Presidential primaries in Arizona, Florida, Illinois, Kansas and Ohio

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By journalsofus.com


COLUMBUS, Ohio (AP) — Donald Trump won Tuesday’s Republican presidential primary in Florida, a vote the former president was expected to win easily after all of his main rivals dropped out.

Trump’s victory in his adopted home state came at the same time he also won the Ohio Republican primary. Meanwhile, President Joe Biden won the Ohio Democratic primary at the same time. There was no contest to win in Florida, as Democrats canceled their primary and opted to award their 224 delegates to Biden, a move that has precedent for a sitting president.

Trump and Biden are also expected to easily win primaries on Tuesday in Arizona, Illinois and Kansas, gaining more support later become the presumptive candidates of their parties last week.

Trump, a Florida voter, cast his ballot at a recreation center in Palm Beach on Tuesday and told reporters, “I voted for Donald Trump.”

Other careers outside the presidency could provide insight into the national political mood. Ohio Republican Senate Primary pits Trump-backed businessman Bernie Moreno against two rivals, Ohio Secretary of State Frank Frank LaRose and Matt Dolan, whose family owns the Cleveland Guardians baseball team.

FILE - Republican presidential candidate and former President Donald Trump, left, listens as Senate candidate Bernie Moreno speaks at a campaign rally on March 16, 2024, in Vandalia, Ohio.  Five states will hold presidential primaries on Tuesday, March 19, as President Joe Biden and Trump continue to build support across the country after becoming their parties' presumptive nominees.  Ohio's Republican Senate primary pits Moreno, backed by Trump, against two rivals, Ohio Secretary of State Frank Frank LaRose and Matt Dolan, whose family owns the Cleveland Guardians baseball team.  (AP Photo/Jeff Dean, File)

Republican presidential candidate and former President Donald Trump, left, listens as Senate candidate Bernie Moreno speaks at a campaign rally on March 16, 2024, in Vandalia, Ohio. (AP Photo/Jeff Dean, File)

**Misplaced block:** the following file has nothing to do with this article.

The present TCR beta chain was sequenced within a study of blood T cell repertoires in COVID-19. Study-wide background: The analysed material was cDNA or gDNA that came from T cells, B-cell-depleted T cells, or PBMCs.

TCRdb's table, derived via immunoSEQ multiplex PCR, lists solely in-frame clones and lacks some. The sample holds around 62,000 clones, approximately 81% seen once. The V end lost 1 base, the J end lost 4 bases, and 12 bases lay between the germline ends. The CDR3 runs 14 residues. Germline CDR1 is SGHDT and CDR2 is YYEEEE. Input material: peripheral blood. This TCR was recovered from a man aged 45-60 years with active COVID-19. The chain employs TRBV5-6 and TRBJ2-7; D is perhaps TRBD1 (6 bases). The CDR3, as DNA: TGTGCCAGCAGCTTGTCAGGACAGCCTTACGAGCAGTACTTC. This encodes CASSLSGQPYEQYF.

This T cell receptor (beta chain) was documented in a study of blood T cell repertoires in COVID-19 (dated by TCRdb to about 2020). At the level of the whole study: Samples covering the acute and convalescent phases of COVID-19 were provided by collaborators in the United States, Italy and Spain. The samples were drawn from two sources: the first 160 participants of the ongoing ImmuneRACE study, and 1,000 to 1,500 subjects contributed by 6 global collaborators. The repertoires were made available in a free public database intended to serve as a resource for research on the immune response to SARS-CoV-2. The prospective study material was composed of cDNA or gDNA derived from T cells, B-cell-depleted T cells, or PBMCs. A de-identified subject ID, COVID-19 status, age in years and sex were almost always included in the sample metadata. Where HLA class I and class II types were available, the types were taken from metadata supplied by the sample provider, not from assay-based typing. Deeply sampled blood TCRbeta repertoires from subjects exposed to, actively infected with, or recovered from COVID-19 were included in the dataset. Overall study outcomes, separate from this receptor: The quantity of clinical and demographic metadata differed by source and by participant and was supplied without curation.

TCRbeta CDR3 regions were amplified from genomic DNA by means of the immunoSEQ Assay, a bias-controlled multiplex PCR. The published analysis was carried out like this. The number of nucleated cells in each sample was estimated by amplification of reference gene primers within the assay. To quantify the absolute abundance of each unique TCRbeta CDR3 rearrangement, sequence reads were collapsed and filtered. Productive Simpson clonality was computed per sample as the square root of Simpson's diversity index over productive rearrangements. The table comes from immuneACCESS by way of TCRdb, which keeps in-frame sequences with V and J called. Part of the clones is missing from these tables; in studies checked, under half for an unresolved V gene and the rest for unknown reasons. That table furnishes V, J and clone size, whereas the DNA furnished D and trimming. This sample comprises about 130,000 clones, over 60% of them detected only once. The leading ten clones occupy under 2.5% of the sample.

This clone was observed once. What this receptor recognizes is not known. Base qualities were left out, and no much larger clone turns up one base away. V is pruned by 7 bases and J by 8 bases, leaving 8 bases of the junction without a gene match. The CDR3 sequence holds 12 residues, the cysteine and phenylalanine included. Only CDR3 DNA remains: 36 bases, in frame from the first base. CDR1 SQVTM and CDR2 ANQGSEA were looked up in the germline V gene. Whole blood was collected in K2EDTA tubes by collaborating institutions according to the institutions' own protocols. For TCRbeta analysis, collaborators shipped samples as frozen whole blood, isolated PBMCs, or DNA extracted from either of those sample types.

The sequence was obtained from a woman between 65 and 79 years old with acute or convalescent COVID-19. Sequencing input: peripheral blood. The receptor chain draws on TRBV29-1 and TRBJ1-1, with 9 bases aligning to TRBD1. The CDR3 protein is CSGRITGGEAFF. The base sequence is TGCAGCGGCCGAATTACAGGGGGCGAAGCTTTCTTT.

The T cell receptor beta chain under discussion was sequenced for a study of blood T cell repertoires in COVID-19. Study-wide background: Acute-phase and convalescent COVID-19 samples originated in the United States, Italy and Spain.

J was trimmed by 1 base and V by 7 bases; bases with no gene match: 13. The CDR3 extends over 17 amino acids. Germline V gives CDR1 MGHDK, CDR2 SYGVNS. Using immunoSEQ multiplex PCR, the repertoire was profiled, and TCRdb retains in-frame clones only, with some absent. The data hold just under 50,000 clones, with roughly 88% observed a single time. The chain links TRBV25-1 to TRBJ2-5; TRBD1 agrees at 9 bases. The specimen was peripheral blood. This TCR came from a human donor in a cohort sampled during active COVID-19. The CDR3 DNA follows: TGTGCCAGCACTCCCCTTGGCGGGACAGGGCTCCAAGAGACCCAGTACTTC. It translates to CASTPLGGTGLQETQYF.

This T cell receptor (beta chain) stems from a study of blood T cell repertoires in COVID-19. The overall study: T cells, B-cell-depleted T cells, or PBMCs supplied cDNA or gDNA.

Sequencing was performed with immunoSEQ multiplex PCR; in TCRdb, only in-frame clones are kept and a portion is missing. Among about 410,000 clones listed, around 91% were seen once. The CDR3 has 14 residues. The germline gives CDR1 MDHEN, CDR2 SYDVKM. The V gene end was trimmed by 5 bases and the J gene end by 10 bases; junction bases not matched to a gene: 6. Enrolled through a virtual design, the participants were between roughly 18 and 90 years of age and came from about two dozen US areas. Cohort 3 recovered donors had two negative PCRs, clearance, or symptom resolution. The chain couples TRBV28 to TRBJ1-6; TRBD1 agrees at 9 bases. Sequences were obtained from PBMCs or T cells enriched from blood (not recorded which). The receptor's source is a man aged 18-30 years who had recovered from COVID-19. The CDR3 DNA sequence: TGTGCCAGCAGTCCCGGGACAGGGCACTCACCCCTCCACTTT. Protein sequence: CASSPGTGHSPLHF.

FILE - President Joe Biden speaks at an event Dec. 8, 2023, in Las Vegas.  Five states will hold presidential primaries on Tuesday, March 19, 2024, as Biden and former President Donald Trump continue to build support across the country after becoming their parties' presumptive nominees.  Biden is scheduled to visit Nevada on Monday and Arizona on Tuesday.  (AP Photo/Manuel Balce Ceneta, File)

President Joe Biden speaks at an event on December 8, 2023 in Las Vegas. (AP Photo/Manuel Balce Ceneta, File)

Chicago voters will decide whether to evaluate a single real estate tax to pay for new services for homeless people. And California voters will move toward a decision on replacing former House Speaker Kevin McCarthy, who resigned his seat after being ousted from Republican leadership.

Trump and Biden have been focused on the general election for weeks, and have lately directed their campaigns toward states that could be competitive in November rather than simply those holding primaries.

Trump rallied Saturday in Ohio, which for several years has been reliably Republican after being a national powerhouse in presidential elections. Trump won the state by about 8 percentage points in 2016 and 2020. But there are signs the state could be more competitive in 2024. Last year, Ohio voted overwhelmingly to protect abortion rights in its constitution and voted in favor of legalizing marijuana.